Zemeckis: Roger Rabbit was an insane endeavor. That was probably the hardest film I have ever made. This, in comparison, was a dream. Roger Rabbit had a team of animators that had to be directed for two years after we finished a live action film noir movie, and we walked away from every set-up hoping that it was right. It couldn’t be changed and decisions had to be made before you even saw the rabbit’s performance, where it took a year to get a minute of his performance. This was a complete dream because you got to direct in two phases. You got to work exclusively with the cast and work on their performance and only that, and then when we were done with that, in the comfort of an office you did the cinema part. It was just great. You didn’t have to worry about the elements, the rain, if the trucks would get stuck in the mud, if the generators would run out of gas. None of that. It was wonderful.
Q: But what ground did you have to break on this film?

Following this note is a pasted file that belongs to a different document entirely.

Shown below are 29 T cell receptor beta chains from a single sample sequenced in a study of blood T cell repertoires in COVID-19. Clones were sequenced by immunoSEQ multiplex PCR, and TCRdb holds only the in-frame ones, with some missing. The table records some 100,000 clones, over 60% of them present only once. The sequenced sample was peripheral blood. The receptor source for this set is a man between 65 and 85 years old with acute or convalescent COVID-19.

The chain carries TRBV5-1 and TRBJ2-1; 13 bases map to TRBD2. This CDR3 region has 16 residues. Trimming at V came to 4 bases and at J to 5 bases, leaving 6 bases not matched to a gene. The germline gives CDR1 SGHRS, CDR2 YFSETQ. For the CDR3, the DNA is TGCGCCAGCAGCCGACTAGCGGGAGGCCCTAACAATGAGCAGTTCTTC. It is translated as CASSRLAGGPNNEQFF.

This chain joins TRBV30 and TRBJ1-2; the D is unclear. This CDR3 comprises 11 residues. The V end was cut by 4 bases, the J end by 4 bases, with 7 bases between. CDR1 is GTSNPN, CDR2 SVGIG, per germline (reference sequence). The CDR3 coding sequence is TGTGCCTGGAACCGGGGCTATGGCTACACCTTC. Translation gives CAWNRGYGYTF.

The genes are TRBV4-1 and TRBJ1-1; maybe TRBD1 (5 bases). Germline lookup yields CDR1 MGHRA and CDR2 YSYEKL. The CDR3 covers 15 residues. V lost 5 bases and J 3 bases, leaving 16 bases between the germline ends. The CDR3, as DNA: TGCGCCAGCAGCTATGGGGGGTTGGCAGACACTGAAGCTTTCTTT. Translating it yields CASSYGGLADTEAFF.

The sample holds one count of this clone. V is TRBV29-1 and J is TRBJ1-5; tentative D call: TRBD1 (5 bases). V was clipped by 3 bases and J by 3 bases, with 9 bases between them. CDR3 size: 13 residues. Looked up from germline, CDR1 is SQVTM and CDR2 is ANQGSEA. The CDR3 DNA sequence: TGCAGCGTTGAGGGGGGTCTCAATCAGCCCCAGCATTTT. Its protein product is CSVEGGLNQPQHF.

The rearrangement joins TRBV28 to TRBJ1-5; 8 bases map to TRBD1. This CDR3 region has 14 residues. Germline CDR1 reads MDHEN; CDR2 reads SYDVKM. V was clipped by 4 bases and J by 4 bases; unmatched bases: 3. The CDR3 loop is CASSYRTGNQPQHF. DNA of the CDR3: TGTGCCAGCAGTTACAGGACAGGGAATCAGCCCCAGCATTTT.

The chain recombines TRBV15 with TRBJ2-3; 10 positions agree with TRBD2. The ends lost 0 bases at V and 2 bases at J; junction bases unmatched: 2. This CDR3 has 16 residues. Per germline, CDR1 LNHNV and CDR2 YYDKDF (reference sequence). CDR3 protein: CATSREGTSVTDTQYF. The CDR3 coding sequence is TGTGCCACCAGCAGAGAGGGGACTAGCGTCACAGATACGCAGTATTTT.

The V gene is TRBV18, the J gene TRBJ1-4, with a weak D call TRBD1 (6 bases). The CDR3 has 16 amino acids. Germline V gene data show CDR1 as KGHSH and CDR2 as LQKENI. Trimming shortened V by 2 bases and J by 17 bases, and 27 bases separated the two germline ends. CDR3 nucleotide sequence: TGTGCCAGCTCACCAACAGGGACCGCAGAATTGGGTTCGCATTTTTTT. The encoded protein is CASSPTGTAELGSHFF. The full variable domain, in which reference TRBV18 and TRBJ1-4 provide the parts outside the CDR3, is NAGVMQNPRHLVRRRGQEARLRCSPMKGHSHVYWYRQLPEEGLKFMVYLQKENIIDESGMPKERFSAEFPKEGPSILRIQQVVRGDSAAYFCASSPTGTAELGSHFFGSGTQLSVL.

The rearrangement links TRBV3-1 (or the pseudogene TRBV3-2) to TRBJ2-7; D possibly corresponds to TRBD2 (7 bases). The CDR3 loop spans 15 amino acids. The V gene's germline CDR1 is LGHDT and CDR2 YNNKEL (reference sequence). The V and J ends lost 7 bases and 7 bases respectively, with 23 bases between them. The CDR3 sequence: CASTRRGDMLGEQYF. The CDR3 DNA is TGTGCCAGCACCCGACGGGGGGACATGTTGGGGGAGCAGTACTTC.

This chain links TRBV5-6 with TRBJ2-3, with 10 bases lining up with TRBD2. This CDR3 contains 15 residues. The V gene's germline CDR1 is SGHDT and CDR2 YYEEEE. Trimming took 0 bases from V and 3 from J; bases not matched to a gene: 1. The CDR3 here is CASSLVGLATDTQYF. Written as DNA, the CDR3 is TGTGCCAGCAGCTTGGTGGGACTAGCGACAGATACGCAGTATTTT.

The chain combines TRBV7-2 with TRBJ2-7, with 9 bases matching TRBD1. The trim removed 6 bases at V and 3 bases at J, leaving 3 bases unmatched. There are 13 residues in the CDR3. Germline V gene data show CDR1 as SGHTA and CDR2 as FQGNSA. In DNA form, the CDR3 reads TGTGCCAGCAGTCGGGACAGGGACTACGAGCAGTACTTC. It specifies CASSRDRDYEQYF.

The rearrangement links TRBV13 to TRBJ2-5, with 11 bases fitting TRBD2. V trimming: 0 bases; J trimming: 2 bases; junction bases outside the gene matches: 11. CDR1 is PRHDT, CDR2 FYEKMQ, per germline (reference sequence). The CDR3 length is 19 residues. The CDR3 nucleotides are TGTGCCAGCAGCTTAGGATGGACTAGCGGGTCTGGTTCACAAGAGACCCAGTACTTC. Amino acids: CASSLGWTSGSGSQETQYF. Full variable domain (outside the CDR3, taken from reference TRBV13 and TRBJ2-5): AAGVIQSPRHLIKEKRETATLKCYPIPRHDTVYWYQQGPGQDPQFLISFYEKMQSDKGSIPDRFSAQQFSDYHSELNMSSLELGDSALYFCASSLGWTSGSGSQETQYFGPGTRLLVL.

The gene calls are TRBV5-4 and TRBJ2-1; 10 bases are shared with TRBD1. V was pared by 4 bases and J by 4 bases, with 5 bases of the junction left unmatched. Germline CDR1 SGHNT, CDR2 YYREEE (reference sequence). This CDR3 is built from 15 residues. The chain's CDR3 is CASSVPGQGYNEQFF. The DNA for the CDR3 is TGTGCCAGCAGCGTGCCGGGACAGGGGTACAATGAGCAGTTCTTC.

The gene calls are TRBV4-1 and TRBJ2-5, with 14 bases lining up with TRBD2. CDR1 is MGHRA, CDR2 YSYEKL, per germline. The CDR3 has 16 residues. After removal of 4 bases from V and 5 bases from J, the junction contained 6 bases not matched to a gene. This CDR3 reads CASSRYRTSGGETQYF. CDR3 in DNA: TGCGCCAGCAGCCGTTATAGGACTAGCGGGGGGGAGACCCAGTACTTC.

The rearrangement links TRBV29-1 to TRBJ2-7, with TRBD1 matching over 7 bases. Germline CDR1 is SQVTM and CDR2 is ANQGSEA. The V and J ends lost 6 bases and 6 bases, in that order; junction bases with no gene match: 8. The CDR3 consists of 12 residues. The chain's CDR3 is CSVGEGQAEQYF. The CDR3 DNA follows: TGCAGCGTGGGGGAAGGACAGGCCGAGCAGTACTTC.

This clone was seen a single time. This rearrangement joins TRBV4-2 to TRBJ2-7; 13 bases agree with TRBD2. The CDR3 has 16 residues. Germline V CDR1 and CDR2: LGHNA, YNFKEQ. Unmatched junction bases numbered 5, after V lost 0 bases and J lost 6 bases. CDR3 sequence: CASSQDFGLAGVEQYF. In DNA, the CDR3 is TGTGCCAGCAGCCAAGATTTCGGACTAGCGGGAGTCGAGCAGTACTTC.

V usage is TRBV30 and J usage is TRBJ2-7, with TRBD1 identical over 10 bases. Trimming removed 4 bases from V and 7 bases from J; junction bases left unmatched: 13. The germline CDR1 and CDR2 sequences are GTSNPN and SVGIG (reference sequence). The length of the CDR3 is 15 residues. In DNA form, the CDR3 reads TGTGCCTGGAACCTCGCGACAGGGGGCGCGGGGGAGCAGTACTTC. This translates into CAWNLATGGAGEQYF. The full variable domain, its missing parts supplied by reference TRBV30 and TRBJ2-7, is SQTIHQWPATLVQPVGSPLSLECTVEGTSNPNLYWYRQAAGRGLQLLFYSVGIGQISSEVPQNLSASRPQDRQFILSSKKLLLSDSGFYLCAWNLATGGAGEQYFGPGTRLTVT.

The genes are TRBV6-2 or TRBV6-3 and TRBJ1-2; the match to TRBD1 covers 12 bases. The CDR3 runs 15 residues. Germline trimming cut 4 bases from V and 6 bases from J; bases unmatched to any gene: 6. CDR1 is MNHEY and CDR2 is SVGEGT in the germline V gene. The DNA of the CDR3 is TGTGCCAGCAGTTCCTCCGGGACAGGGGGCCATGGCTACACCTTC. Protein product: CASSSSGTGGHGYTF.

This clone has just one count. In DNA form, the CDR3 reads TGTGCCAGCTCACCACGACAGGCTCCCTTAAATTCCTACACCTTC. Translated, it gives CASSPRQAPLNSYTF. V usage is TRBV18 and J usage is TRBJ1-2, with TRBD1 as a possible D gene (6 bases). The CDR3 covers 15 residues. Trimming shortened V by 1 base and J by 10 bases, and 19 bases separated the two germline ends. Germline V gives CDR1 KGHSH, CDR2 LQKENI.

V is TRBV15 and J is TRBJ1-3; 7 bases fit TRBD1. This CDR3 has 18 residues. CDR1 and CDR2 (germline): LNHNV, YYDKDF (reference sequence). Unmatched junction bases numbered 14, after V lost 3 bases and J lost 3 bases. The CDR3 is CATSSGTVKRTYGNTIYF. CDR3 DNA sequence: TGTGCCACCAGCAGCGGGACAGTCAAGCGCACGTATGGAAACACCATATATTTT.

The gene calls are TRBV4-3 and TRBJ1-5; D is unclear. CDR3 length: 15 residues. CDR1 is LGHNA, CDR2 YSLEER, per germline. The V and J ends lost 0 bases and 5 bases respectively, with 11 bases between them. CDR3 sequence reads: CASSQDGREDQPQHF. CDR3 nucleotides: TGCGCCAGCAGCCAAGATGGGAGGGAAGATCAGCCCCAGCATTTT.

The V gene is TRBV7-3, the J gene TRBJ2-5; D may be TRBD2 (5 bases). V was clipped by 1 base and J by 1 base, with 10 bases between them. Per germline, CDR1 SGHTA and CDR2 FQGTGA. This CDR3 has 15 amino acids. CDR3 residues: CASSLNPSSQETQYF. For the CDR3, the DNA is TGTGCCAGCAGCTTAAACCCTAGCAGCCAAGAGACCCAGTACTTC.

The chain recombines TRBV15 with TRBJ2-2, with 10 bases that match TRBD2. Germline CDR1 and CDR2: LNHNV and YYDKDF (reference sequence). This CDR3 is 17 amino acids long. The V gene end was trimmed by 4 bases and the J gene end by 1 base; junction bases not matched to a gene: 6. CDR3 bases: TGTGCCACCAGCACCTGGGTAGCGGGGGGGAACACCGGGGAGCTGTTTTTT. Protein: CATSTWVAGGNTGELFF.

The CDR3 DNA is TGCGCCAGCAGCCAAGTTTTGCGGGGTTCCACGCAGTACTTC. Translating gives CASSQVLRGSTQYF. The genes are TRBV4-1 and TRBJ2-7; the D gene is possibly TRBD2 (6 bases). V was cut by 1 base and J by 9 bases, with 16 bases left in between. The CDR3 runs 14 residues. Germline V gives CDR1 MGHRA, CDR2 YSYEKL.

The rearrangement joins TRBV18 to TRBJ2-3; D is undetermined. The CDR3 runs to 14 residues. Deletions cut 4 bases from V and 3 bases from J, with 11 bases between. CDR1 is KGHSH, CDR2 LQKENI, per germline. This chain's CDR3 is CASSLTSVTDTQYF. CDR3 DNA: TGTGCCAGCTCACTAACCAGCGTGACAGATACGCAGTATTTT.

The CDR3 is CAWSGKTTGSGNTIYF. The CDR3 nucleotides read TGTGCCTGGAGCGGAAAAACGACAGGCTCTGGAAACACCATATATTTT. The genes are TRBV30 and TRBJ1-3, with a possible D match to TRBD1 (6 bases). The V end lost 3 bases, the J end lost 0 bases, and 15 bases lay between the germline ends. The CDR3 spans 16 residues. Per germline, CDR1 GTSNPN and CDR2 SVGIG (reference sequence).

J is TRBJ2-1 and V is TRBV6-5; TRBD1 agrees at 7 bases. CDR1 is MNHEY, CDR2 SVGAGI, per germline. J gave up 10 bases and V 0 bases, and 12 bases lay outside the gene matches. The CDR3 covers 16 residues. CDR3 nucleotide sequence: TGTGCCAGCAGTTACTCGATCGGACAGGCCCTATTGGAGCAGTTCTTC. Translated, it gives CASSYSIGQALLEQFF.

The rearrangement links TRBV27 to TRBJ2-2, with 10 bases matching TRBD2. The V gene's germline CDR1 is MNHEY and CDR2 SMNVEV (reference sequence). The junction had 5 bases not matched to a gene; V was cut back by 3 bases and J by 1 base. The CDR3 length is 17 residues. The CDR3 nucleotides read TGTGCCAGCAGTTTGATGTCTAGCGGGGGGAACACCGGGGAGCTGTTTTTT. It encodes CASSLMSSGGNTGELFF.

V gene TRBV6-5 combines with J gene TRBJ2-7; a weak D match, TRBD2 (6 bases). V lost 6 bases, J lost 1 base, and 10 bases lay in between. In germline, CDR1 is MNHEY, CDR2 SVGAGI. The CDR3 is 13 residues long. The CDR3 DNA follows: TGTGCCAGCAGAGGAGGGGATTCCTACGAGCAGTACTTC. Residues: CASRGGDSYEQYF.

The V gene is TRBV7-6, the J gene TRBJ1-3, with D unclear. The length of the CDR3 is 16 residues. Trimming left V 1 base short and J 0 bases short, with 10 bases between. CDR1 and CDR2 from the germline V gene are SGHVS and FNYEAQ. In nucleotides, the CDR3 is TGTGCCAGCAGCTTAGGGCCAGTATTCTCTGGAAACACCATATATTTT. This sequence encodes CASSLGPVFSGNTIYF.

Zemeckis: We had to perfect the system and we had to figure out what the limitations of it were, which aren’t that many. What we had to do was figure out how you take a traditional 2D movie and imagine an elaborate set, like the North Pole for example, and grid it down into ten by ten chunks of volume and make the movie in ten by ten pieces at a time. But once we had that laid out, it went like clockwork. If we were doing a scene in this ballroom, for example, you would have a crew come in and measure it in ten by ten squares. If I had an actor who had to walk from this end to that end, you do it in these increments. But now in the current motion capture film that’s being done the volume is twenty by twenty. It’s getting bigger.
Q: How was Chris Van Allsburg involved in this film?
Zemeckis: Chris was really supportive on this. He was really great. We spent a whole day where I acted the movie out for him. He was great. For him this was twenty years ago. He just listened and said, “Sounds great.”